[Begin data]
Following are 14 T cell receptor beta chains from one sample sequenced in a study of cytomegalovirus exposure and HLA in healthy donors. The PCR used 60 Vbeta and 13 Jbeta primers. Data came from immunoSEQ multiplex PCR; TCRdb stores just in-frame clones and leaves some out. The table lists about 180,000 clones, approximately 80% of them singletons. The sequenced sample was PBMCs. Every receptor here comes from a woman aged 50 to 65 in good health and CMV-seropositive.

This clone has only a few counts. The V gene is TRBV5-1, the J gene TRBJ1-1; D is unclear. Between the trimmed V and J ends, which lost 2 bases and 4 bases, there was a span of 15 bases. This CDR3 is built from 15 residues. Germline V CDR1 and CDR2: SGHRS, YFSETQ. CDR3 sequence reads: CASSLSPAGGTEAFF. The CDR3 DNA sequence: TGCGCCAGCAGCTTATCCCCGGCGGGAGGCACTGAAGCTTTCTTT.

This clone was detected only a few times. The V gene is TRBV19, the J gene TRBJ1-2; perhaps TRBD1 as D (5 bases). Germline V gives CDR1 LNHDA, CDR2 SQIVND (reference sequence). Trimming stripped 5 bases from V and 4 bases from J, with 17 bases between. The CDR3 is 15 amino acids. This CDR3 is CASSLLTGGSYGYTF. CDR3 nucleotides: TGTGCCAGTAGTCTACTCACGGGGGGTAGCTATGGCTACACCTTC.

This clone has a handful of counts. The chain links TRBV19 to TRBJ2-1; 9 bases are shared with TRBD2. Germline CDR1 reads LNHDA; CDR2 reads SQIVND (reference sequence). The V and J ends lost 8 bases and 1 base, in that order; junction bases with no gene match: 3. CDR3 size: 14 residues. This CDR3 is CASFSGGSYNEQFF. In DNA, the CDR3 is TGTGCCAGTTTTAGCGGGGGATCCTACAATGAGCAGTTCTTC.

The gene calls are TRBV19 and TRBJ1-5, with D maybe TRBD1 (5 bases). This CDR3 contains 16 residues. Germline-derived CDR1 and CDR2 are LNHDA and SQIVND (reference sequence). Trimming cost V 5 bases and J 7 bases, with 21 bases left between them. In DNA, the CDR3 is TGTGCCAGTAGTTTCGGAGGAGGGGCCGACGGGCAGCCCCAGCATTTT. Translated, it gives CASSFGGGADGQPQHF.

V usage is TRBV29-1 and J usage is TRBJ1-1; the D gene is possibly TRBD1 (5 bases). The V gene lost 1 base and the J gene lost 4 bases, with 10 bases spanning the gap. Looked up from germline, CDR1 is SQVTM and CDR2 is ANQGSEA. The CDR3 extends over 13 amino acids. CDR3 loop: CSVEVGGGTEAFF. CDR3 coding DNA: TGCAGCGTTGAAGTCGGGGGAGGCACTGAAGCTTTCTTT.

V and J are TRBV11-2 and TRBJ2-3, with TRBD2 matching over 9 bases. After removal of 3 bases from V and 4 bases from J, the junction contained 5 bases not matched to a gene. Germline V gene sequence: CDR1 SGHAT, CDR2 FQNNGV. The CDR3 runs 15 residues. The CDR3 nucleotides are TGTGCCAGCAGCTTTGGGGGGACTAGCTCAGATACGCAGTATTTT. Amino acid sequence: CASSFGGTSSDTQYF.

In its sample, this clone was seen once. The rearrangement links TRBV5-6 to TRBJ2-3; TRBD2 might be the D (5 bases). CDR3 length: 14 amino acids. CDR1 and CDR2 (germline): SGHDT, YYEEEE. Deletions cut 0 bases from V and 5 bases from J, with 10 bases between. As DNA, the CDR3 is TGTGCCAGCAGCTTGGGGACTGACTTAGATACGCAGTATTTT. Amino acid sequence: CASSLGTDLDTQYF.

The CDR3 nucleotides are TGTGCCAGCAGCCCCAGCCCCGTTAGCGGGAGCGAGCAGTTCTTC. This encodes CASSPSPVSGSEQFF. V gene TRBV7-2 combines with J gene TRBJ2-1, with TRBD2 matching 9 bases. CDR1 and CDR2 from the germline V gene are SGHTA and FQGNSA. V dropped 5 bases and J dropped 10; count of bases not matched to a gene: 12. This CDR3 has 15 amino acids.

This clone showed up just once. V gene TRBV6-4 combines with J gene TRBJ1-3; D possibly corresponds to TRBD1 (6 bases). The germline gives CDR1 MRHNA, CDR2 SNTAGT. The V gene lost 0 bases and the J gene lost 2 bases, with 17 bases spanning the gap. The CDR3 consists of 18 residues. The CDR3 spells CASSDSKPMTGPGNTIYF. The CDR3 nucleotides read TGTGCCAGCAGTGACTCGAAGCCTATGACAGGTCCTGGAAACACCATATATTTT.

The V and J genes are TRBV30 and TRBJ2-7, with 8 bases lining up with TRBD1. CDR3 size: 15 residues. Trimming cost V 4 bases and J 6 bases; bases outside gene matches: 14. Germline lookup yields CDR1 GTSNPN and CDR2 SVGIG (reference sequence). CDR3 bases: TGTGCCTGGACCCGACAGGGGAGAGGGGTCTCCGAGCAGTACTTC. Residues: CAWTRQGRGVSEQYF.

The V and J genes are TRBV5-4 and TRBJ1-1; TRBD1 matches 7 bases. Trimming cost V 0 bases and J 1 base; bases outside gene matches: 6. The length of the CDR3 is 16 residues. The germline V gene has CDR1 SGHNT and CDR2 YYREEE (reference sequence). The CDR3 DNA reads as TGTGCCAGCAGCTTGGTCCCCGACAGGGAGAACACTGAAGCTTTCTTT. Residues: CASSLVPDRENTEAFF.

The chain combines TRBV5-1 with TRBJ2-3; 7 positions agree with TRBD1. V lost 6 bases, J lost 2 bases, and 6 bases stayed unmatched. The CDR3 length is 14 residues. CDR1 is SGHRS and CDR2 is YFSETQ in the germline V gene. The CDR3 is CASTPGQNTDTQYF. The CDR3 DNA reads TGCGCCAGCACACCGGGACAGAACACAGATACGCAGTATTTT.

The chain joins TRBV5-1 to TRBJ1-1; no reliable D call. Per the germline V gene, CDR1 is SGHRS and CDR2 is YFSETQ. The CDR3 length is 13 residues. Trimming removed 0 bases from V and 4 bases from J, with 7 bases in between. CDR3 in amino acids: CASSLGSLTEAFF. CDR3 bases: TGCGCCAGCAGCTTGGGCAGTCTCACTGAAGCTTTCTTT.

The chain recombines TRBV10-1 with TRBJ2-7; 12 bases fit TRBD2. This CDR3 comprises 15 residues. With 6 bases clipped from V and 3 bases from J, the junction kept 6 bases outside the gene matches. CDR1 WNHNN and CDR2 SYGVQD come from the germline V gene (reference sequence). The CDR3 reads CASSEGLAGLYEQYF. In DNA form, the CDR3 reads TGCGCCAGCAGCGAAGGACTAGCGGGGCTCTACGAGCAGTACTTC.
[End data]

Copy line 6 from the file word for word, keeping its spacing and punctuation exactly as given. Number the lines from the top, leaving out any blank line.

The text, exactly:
V usage is TRBV29-1 and J usage is TRBJ1-1; the D gene is possibly TRBD1 (5 bases). The V gene lost 1 base and the J gene lost 4 bases, with 10 bases spanning the gap. Looked up from germline, CDR1 is SQVTM and CDR2 is ANQGSEA. The CDR3 extends over 13 amino acids. CDR3 loop: CSVEVGGGTEAFF. CDR3 coding DNA: TGCAGCGTTGAAGTCGGGGGAGGCACTGAAGCTTTCTTT.